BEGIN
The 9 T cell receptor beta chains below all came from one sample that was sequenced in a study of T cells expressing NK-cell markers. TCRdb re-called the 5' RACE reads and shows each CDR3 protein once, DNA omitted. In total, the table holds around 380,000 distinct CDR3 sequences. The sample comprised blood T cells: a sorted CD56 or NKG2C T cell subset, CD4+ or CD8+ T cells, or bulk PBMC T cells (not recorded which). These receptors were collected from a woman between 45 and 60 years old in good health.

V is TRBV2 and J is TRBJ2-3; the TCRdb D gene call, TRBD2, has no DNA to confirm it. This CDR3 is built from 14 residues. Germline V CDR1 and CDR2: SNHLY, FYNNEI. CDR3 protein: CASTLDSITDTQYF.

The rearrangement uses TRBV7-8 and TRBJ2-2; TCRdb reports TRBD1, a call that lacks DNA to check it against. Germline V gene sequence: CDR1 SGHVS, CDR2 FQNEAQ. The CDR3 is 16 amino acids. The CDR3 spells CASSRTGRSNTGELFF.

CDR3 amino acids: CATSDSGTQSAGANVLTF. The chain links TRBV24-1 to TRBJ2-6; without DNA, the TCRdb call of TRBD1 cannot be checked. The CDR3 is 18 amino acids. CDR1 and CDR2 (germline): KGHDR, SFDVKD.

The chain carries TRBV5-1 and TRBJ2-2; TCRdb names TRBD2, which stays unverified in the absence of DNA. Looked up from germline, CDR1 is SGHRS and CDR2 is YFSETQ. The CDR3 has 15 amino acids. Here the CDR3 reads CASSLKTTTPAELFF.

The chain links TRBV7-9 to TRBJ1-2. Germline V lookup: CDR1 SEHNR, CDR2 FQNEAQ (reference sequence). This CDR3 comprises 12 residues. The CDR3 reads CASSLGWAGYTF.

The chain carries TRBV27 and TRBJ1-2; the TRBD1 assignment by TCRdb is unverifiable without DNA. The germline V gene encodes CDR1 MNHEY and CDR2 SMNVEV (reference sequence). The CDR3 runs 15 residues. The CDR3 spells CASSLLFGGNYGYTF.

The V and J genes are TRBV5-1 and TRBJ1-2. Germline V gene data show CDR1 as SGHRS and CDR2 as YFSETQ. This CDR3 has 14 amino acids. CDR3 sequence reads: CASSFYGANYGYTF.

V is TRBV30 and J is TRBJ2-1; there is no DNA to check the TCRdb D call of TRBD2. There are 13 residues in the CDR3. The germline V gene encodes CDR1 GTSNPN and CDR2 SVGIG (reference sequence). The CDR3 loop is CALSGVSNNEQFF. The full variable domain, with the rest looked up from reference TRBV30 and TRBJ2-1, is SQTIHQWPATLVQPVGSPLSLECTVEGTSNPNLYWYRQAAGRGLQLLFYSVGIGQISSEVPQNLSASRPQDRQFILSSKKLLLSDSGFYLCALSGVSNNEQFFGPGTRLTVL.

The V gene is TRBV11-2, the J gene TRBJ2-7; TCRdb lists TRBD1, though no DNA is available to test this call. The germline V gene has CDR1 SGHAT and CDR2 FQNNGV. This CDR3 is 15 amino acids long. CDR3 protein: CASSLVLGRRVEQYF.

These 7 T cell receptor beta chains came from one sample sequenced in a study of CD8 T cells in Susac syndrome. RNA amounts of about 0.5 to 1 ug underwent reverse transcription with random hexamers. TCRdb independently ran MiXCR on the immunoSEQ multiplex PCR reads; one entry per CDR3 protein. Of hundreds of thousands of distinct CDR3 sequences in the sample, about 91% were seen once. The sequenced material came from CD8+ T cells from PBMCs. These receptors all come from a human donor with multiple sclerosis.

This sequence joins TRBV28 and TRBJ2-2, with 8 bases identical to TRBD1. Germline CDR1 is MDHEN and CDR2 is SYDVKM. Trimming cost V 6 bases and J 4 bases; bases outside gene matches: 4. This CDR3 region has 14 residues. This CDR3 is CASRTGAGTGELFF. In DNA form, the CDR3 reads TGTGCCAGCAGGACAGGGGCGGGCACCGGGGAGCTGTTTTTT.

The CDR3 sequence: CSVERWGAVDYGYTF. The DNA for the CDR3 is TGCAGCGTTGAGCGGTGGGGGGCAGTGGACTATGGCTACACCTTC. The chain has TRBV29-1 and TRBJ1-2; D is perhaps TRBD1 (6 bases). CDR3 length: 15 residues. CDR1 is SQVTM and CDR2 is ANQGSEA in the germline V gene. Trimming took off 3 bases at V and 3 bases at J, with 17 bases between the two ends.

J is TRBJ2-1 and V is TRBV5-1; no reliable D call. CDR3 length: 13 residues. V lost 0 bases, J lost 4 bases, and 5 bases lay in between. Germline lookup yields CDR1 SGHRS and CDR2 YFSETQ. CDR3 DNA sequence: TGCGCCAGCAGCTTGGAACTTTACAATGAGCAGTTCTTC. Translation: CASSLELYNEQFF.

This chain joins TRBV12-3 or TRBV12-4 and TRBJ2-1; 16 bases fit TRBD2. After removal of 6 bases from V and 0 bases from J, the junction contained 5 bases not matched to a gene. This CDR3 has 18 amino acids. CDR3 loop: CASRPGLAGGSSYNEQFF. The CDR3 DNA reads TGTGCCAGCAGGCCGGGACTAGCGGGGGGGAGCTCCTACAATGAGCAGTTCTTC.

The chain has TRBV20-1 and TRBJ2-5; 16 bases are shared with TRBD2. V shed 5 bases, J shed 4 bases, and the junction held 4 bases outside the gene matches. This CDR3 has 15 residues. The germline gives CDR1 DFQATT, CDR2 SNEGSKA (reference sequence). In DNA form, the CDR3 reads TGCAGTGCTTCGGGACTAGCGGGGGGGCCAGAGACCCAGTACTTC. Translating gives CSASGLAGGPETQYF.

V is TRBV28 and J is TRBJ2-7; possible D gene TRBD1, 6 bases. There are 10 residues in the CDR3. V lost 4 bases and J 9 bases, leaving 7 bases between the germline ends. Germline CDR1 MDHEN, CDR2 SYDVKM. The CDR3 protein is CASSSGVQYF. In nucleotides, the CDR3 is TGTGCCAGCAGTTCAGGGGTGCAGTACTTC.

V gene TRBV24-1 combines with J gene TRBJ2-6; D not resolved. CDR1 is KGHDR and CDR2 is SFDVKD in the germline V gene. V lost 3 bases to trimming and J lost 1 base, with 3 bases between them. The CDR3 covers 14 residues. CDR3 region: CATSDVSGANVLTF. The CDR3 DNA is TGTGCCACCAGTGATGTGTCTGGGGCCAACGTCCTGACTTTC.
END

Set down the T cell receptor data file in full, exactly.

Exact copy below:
The 9 T cell receptor beta chains below all came from one sample that was sequenced in a study of T cells expressing NK-cell markers. TCRdb re-called the 5' RACE reads and shows each CDR3 protein once, DNA omitted. In total, the table holds around 380,000 distinct CDR3 sequences. The sample comprised blood T cells: a sorted CD56 or NKG2C T cell subset, CD4+ or CD8+ T cells, or bulk PBMC T cells (not recorded which). These receptors were collected from a woman between 45 and 60 years old in good health.

V is TRBV2 and J is TRBJ2-3; the TCRdb D gene call, TRBD2, has no DNA to confirm it. This CDR3 is built from 14 residues. Germline V CDR1 and CDR2: SNHLY, FYNNEI. CDR3 protein: CASTLDSITDTQYF.

The rearrangement uses TRBV7-8 and TRBJ2-2; TCRdb reports TRBD1, a call that lacks DNA to check it against. Germline V gene sequence: CDR1 SGHVS, CDR2 FQNEAQ. The CDR3 is 16 amino acids. The CDR3 spells CASSRTGRSNTGELFF.

CDR3 amino acids: CATSDSGTQSAGANVLTF. The chain links TRBV24-1 to TRBJ2-6; without DNA, the TCRdb call of TRBD1 cannot be checked. The CDR3 is 18 amino acids. CDR1 and CDR2 (germline): KGHDR, SFDVKD.

The chain carries TRBV5-1 and TRBJ2-2; TCRdb names TRBD2, which stays unverified in the absence of DNA. Looked up from germline, CDR1 is SGHRS and CDR2 is YFSETQ. The CDR3 has 15 amino acids. Here the CDR3 reads CASSLKTTTPAELFF.

The chain links TRBV7-9 to TRBJ1-2. Germline V lookup: CDR1 SEHNR, CDR2 FQNEAQ (reference sequence). This CDR3 comprises 12 residues. The CDR3 reads CASSLGWAGYTF.

The chain carries TRBV27 and TRBJ1-2; the TRBD1 assignment by TCRdb is unverifiable without DNA. The germline V gene encodes CDR1 MNHEY and CDR2 SMNVEV (reference sequence). The CDR3 runs 15 residues. The CDR3 spells CASSLLFGGNYGYTF.

The V and J genes are TRBV5-1 and TRBJ1-2. Germline V gene data show CDR1 as SGHRS and CDR2 as YFSETQ. This CDR3 has 14 amino acids. CDR3 sequence reads: CASSFYGANYGYTF.

V is TRBV30 and J is TRBJ2-1; there is no DNA to check the TCRdb D call of TRBD2. There are 13 residues in the CDR3. The germline V gene encodes CDR1 GTSNPN and CDR2 SVGIG (reference sequence). The CDR3 loop is CALSGVSNNEQFF. The full variable domain, with the rest looked up from reference TRBV30 and TRBJ2-1, is SQTIHQWPATLVQPVGSPLSLECTVEGTSNPNLYWYRQAAGRGLQLLFYSVGIGQISSEVPQNLSASRPQDRQFILSSKKLLLSDSGFYLCALSGVSNNEQFFGPGTRLTVL.

The V gene is TRBV11-2, the J gene TRBJ2-7; TCRdb lists TRBD1, though no DNA is available to test this call. The germline V gene has CDR1 SGHAT and CDR2 FQNNGV. This CDR3 is 15 amino acids long. CDR3 protein: CASSLVLGRRVEQYF.

These 7 T cell receptor beta chains came from one sample sequenced in a study of CD8 T cells in Susac syndrome. RNA amounts of about 0.5 to 1 ug underwent reverse transcription with random hexamers. TCRdb independently ran MiXCR on the immunoSEQ multiplex PCR reads; one entry per CDR3 protein. Of hundreds of thousands of distinct CDR3 sequences in the sample, about 91% were seen once. The sequenced material came from CD8+ T cells from PBMCs. These receptors all come from a human donor with multiple sclerosis.

This sequence joins TRBV28 and TRBJ2-2, with 8 bases identical to TRBD1. Germline CDR1 is MDHEN and CDR2 is SYDVKM. Trimming cost V 6 bases and J 4 bases; bases outside gene matches: 4. This CDR3 region has 14 residues. This CDR3 is CASRTGAGTGELFF. In DNA form, the CDR3 reads TGTGCCAGCAGGACAGGGGCGGGCACCGGGGAGCTGTTTTTT.

The CDR3 sequence: CSVERWGAVDYGYTF. The DNA for the CDR3 is TGCAGCGTTGAGCGGTGGGGGGCAGTGGACTATGGCTACACCTTC. The chain has TRBV29-1 and TRBJ1-2; D is perhaps TRBD1 (6 bases). CDR3 length: 15 residues. CDR1 is SQVTM and CDR2 is ANQGSEA in the germline V gene. Trimming took off 3 bases at V and 3 bases at J, with 17 bases between the two ends.

J is TRBJ2-1 and V is TRBV5-1; no reliable D call. CDR3 length: 13 residues. V lost 0 bases, J lost 4 bases, and 5 bases lay in between. Germline lookup yields CDR1 SGHRS and CDR2 YFSETQ. CDR3 DNA sequence: TGCGCCAGCAGCTTGGAACTTTACAATGAGCAGTTCTTC. Translation: CASSLELYNEQFF.

This chain joins TRBV12-3 or TRBV12-4 and TRBJ2-1; 16 bases fit TRBD2. After removal of 6 bases from V and 0 bases from J, the junction contained 5 bases not matched to a gene. This CDR3 has 18 amino acids. CDR3 loop: CASRPGLAGGSSYNEQFF. The CDR3 DNA reads TGTGCCAGCAGGCCGGGACTAGCGGGGGGGAGCTCCTACAATGAGCAGTTCTTC.

The chain has TRBV20-1 and TRBJ2-5; 16 bases are shared with TRBD2. V shed 5 bases, J shed 4 bases, and the junction held 4 bases outside the gene matches. This CDR3 has 15 residues. The germline gives CDR1 DFQATT, CDR2 SNEGSKA (reference sequence). In DNA form, the CDR3 reads TGCAGTGCTTCGGGACTAGCGGGGGGGCCAGAGACCCAGTACTTC. Translating gives CSASGLAGGPETQYF.

V is TRBV28 and J is TRBJ2-7; possible D gene TRBD1, 6 bases. There are 10 residues in the CDR3. V lost 4 bases and J 9 bases, leaving 7 bases between the germline ends. Germline CDR1 MDHEN, CDR2 SYDVKM. The CDR3 protein is CASSSGVQYF. In nucleotides, the CDR3 is TGTGCCAGCAGTTCAGGGGTGCAGTACTTC.

V gene TRBV24-1 combines with J gene TRBJ2-6; D not resolved. CDR1 is KGHDR and CDR2 is SFDVKD in the germline V gene. V lost 3 bases to trimming and J lost 1 base, with 3 bases between them. The CDR3 covers 14 residues. CDR3 region: CATSDVSGANVLTF. The CDR3 DNA is TGTGCCACCAGTGATGTGTCTGGGGCCAACGTCCTGACTTTC.